Is it possible that the American people – and the world – are finally about to learn how George W. Bush decided that waterboarding and other “enhanced interrogation techniques” were “legal”?
Well, we probably shouldn’t get carried away by the notion of some epiphany that turned American history’s most secretive administration into some kind of paragon of transparency.
It’s probably more likely that government officials are finally being forced to respond to the seven-year drip-drip-drip of the Chinese water torture practiced by legal scholars and human rights advocates.
As Richard Nixon learned the hard way in 1974, stonewalling goes just so far.
Still, it’s worth pondering the remarkable events of the past few weeks. Two weeks ago, CIA director Gen. Michael V. Hayden publicly admitted for the first time that the agency used waterboarding in 2002 and 2003 in the interrogation of three Al Qaeda suspects. The technique, which has been used since the Spanish Inquisition and has been found illegal in the past by American courts, involves pouring water into the nose and mouth to create a feeling of drowning.
Then, just last week, the U.S. and British governments revealed that two American "extraordinary rendition" flights carrying terrorism suspects refueled on U.K. territory on the island of Diego Garcia in the Indian Ocean in 2002.
Both governments had repeatedly denied that the CIA had ever used British airspace or territory for the secret flights. Foreign Minister David Miliband said he was "very sorry indeed" to have to correct previous denials by former Prime Minister Tony Blair and other top British officials.
Prime Minister Gordon Brown expressed "disappointment" that the United States notified the British government of the flights just last week and called it a "very serious issue."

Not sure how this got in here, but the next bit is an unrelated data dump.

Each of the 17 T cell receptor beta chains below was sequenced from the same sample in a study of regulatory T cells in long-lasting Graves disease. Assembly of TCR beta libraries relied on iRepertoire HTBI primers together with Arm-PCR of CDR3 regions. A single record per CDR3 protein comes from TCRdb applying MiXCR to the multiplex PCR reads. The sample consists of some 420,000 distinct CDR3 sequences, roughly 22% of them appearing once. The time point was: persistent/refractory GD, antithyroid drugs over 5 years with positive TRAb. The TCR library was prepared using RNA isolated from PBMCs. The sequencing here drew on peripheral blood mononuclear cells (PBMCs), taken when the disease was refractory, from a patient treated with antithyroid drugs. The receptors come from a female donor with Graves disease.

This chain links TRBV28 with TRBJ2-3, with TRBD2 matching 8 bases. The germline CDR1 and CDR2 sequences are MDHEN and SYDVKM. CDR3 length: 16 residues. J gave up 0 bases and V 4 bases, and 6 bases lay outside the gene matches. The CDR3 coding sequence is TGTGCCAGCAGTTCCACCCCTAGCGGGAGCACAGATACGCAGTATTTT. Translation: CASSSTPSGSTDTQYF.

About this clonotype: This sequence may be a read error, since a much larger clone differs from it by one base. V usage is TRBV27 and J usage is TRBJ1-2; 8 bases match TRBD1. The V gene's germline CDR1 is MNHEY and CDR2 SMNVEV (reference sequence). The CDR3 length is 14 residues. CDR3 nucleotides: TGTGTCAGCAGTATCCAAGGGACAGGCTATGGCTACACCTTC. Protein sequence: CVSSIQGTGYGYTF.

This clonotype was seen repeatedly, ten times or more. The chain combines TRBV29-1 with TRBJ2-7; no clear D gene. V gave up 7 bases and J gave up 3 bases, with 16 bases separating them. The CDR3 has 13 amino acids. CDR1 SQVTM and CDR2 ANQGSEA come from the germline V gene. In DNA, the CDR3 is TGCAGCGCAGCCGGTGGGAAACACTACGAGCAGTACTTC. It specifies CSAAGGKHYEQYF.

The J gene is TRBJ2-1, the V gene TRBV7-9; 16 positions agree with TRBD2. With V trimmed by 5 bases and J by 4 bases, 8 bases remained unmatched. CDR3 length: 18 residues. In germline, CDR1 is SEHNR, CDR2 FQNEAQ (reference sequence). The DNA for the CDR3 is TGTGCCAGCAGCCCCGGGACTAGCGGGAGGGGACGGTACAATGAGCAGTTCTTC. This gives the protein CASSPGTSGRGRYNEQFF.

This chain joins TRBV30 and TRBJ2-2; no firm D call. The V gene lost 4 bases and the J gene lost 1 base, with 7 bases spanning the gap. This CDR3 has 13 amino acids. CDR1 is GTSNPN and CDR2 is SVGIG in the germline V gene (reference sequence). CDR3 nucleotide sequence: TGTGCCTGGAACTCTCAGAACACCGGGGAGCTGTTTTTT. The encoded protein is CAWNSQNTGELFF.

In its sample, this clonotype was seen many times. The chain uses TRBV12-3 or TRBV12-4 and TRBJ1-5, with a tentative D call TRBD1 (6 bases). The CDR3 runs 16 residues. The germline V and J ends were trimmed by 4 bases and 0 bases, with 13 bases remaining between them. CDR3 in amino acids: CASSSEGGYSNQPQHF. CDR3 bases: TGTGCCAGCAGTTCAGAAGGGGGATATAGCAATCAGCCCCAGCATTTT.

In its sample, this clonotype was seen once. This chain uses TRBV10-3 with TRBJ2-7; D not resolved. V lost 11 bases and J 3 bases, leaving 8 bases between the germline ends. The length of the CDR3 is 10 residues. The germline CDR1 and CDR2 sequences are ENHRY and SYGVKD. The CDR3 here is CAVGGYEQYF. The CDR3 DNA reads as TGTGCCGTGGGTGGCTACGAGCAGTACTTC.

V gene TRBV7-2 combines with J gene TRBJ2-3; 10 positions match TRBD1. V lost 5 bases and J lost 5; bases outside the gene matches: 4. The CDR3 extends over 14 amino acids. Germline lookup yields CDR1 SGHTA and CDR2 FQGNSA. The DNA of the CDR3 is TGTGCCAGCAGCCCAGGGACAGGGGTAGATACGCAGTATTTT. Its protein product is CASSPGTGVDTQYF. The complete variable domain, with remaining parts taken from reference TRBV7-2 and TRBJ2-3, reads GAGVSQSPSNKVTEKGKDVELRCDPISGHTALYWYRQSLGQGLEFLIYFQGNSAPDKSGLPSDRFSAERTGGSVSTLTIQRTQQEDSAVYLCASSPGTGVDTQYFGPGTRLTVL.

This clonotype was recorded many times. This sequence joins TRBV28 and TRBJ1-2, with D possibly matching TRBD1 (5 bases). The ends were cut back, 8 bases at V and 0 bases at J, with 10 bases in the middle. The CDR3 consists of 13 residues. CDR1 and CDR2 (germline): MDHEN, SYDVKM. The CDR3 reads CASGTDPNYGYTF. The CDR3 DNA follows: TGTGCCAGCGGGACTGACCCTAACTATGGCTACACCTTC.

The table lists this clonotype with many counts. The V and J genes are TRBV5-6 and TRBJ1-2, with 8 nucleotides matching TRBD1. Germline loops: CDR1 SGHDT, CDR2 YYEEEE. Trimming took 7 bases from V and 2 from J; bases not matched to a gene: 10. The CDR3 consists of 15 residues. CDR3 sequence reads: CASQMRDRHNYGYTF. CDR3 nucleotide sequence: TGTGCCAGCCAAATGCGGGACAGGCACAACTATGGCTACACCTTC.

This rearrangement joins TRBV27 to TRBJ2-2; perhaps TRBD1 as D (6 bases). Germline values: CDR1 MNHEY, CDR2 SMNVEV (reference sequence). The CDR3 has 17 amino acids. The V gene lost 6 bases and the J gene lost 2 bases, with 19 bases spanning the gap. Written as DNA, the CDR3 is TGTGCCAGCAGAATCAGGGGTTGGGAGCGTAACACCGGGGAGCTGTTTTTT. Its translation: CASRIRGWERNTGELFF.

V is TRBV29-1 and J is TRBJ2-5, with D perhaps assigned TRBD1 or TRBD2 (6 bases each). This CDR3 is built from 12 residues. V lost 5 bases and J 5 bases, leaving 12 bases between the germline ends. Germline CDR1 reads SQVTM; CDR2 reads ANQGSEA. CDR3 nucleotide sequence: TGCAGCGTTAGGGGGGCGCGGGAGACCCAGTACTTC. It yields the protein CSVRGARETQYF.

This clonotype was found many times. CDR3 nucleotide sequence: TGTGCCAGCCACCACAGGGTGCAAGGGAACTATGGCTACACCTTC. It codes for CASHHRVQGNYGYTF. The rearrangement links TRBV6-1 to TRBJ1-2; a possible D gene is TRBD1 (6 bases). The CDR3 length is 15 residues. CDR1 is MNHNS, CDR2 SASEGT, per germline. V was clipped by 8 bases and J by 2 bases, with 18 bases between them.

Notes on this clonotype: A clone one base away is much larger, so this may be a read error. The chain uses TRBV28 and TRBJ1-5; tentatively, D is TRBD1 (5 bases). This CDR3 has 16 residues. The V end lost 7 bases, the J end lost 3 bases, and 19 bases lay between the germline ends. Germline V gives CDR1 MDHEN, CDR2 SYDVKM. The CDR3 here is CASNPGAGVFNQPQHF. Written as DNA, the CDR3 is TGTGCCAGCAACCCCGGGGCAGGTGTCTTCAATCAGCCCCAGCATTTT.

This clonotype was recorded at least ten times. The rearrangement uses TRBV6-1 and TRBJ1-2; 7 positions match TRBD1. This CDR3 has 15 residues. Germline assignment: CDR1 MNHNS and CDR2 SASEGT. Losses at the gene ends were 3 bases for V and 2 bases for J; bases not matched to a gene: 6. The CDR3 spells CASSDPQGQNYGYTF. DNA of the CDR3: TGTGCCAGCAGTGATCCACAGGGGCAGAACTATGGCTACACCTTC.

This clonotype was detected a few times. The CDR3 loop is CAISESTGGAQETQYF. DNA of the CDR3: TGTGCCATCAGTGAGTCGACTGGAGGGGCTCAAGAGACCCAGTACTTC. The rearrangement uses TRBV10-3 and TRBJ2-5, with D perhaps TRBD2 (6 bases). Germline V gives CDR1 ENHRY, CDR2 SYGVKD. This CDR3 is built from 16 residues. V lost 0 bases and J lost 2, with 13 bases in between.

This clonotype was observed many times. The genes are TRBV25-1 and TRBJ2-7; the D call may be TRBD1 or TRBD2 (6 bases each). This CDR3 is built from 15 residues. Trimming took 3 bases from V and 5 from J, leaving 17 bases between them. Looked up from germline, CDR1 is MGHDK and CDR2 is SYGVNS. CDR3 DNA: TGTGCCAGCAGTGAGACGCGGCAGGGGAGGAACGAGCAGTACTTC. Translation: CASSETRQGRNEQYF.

CIA Director Hayden issued a statement saying that information supplied to Britain "in good faith" had "turned out to be wrong."
Human rights advocates have long suspected that the Indian Ocean atoll was being used as a base for detaining or transporting suspected terrorists to countries whose security services are known to practice torture.
Now we learn that the Justice Department’s internal ethics office is investigating the department’s legal approval for waterboarding of al-Qaeda suspects by the CIA. That disclosure came from H. Marshall Jarrett, the head of the department’s Office of Professional Responsibility. It was the first official acknowledgment that the Justice Department was conducting an internal review of the so-called “torture memos” the department prepared since 2002, authorizing waterboarding and other harsh interrogation methods.
This is no small deal. Jarrett’s report could become the first public accounting for legal advice that endorsed methods that human rights groups and constitutional authorities unreservedly define as torture. Jarrett’s office has the power to refer matters for criminal prosecution or to reprimand or pursue disbarment of current or former Justice Department lawyers. The lawyers who gave the torture-is-OK advice are the precise targets of Jarrett’s review.
The Jarrett’s bombshell came as prosecutors and FBI agents continued their criminal investigation into the CIA’s 2005 destruction of videotapes of some of its interrogations. It also came just a week after President Bush threatened to veto a Congress-passed ban on such interrogations.
Jarett’s disclosure came in response to a letter from two Democratic senators, Richard J. Durbin of Illinois and Sheldon Whitehouse of Rhode Island. The Senators wrote, “Despite the virtually unanimous consensus of legal scholars and the overwhelming weight of legal precedent that waterboarding is illegal, certain Justice Department officials, operating behind a veil of secrecy, concluded that the use of waterboarding is lawful. We believe it is appropriate for you to investigate the conduct of these Justice Department officials.”
Jarrett responded that he was looking into the basis for the legal advice contained in an August 2002 memo approving waterboarding. That memo -- drafted by Justice Department lawyer John Yoo and signed by Jay S. Bybee, then head of OLC -- concluded that interrogation methods were not torture unless they produced pain equivalent to that produced by organ failure or death. It was withdrawn in 2004.
Jarrett went still further. He said the investigation was also examining other legal memoranda prepared by OLC since 2002. Presumably, those would the opinions written in 2005 by Steven G. Bradbury, who is still the acting head of OLC. That memo reportedly gave legal approval for waterboarding and other tough methods. Congress has been trying for many months to see that memo.
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